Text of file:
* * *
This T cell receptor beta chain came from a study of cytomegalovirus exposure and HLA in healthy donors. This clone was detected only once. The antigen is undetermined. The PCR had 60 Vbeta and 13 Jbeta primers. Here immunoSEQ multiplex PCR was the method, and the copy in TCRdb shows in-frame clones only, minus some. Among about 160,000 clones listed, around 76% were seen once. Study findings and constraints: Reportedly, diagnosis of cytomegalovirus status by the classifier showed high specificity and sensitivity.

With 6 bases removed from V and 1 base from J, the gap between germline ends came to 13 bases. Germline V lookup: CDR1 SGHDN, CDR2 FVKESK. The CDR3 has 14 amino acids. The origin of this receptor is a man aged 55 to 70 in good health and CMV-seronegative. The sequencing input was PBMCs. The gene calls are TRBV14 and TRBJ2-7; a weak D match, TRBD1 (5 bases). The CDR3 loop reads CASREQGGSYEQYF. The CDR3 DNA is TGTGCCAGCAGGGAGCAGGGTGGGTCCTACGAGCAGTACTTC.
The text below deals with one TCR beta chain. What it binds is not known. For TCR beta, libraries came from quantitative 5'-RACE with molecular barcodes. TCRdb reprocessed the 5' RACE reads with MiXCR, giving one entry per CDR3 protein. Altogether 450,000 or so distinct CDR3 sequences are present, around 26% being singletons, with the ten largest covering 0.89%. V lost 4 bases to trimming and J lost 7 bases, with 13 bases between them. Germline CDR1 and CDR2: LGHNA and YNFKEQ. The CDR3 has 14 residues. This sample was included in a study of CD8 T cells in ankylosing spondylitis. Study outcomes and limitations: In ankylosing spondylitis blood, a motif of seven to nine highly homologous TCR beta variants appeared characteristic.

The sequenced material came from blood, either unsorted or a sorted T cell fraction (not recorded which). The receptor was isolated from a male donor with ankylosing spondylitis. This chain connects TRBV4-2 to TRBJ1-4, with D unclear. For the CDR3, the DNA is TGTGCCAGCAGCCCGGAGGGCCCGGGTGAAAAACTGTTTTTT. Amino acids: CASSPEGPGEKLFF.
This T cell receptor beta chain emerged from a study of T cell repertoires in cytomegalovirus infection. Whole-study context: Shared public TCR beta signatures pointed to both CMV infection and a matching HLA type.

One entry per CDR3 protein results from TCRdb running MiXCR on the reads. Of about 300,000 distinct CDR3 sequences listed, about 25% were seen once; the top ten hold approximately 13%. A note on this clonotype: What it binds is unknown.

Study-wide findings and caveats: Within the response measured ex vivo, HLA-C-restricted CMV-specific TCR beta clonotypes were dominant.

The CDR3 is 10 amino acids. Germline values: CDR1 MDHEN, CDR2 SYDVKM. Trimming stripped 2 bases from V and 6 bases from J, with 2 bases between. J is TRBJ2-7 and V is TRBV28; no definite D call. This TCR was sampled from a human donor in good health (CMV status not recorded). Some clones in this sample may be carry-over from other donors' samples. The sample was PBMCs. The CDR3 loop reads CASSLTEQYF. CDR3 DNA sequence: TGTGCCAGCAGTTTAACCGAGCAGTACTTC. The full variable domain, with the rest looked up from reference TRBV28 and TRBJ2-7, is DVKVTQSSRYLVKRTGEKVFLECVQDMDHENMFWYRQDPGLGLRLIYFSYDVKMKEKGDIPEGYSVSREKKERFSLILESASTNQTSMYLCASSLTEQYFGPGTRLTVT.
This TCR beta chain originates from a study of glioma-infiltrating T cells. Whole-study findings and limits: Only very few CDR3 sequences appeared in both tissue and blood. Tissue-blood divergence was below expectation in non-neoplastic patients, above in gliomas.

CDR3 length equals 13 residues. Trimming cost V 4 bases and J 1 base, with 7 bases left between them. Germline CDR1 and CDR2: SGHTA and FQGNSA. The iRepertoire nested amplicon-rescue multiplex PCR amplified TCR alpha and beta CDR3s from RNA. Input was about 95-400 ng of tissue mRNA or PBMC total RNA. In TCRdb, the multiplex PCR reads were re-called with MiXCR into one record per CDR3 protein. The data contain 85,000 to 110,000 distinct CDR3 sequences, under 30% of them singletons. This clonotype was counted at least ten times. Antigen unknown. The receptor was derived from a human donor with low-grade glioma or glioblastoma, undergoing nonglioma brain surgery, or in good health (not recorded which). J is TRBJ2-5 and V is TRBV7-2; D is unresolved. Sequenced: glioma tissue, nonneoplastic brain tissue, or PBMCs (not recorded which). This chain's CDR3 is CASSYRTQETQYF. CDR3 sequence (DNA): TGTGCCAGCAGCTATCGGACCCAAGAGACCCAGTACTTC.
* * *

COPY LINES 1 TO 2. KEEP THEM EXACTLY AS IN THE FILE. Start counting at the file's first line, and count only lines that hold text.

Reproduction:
This T cell receptor beta chain came from a study of cytomegalovirus exposure and HLA in healthy donors. This clone was detected only once. The antigen is undetermined. The PCR had 60 Vbeta and 13 Jbeta primers. Here immunoSEQ multiplex PCR was the method, and the copy in TCRdb shows in-frame clones only, minus some. Among about 160,000 clones listed, around 76% were seen once. Study findings and constraints: Reportedly, diagnosis of cytomegalovirus status by the classifier showed high specificity and sensitivity.

With 6 bases removed from V and 1 base from J, the gap between germline ends came to 13 bases. Germline V lookup: CDR1 SGHDN, CDR2 FVKESK. The CDR3 has 14 amino acids. The origin of this receptor is a man aged 55 to 70 in good health and CMV-seronegative. The sequencing input was PBMCs. The gene calls are TRBV14 and TRBJ2-7; a weak D match, TRBD1 (5 bases). The CDR3 loop reads CASREQGGSYEQYF. The CDR3 DNA is TGTGCCAGCAGGGAGCAGGGTGGGTCCTACGAGCAGTACTTC.